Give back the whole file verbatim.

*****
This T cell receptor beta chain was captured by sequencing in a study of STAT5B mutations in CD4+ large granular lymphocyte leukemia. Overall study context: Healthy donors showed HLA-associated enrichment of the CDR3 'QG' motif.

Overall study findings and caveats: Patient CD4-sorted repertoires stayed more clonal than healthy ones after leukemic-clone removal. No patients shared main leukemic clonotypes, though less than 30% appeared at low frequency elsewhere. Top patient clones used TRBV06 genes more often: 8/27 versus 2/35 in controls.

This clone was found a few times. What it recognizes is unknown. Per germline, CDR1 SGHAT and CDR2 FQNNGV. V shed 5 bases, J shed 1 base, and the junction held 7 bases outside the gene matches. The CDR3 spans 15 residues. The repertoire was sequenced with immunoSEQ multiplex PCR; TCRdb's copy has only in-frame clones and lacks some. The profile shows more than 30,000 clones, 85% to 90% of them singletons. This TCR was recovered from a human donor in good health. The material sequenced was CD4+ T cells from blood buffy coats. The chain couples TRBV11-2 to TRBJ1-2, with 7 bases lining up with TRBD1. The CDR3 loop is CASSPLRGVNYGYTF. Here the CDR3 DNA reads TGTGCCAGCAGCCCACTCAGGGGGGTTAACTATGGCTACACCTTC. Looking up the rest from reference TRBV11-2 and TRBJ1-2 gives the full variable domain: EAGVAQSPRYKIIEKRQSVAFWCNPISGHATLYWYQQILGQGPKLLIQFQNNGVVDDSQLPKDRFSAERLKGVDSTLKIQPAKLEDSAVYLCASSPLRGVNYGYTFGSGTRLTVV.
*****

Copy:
This T cell receptor beta chain was captured by sequencing in a study of STAT5B mutations in CD4+ large granular lymphocyte leukemia. Overall study context: Healthy donors showed HLA-associated enrichment of the CDR3 'QG' motif.

Overall study findings and caveats: Patient CD4-sorted repertoires stayed more clonal than healthy ones after leukemic-clone removal. No patients shared main leukemic clonotypes, though less than 30% appeared at low frequency elsewhere. Top patient clones used TRBV06 genes more often: 8/27 versus 2/35 in controls.

This clone was found a few times. What it recognizes is unknown. Per germline, CDR1 SGHAT and CDR2 FQNNGV. V shed 5 bases, J shed 1 base, and the junction held 7 bases outside the gene matches. The CDR3 spans 15 residues. The repertoire was sequenced with immunoSEQ multiplex PCR; TCRdb's copy has only in-frame clones and lacks some. The profile shows more than 30,000 clones, 85% to 90% of them singletons. This TCR was recovered from a human donor in good health. The material sequenced was CD4+ T cells from blood buffy coats. The chain couples TRBV11-2 to TRBJ1-2, with 7 bases lining up with TRBD1. The CDR3 loop is CASSPLRGVNYGYTF. Here the CDR3 DNA reads TGTGCCAGCAGCCCACTCAGGGGGGTTAACTATGGCTACACCTTC. Looking up the rest from reference TRBV11-2 and TRBJ1-2 gives the full variable domain: EAGVAQSPRYKIIEKRQSVAFWCNPISGHATLYWYQQILGQGPKLLIQFQNNGVVDDSQLPKDRFSAERLKGVDSTLKIQPAKLEDSAVYLCASSPLRGVNYGYTFGSGTRLTVV.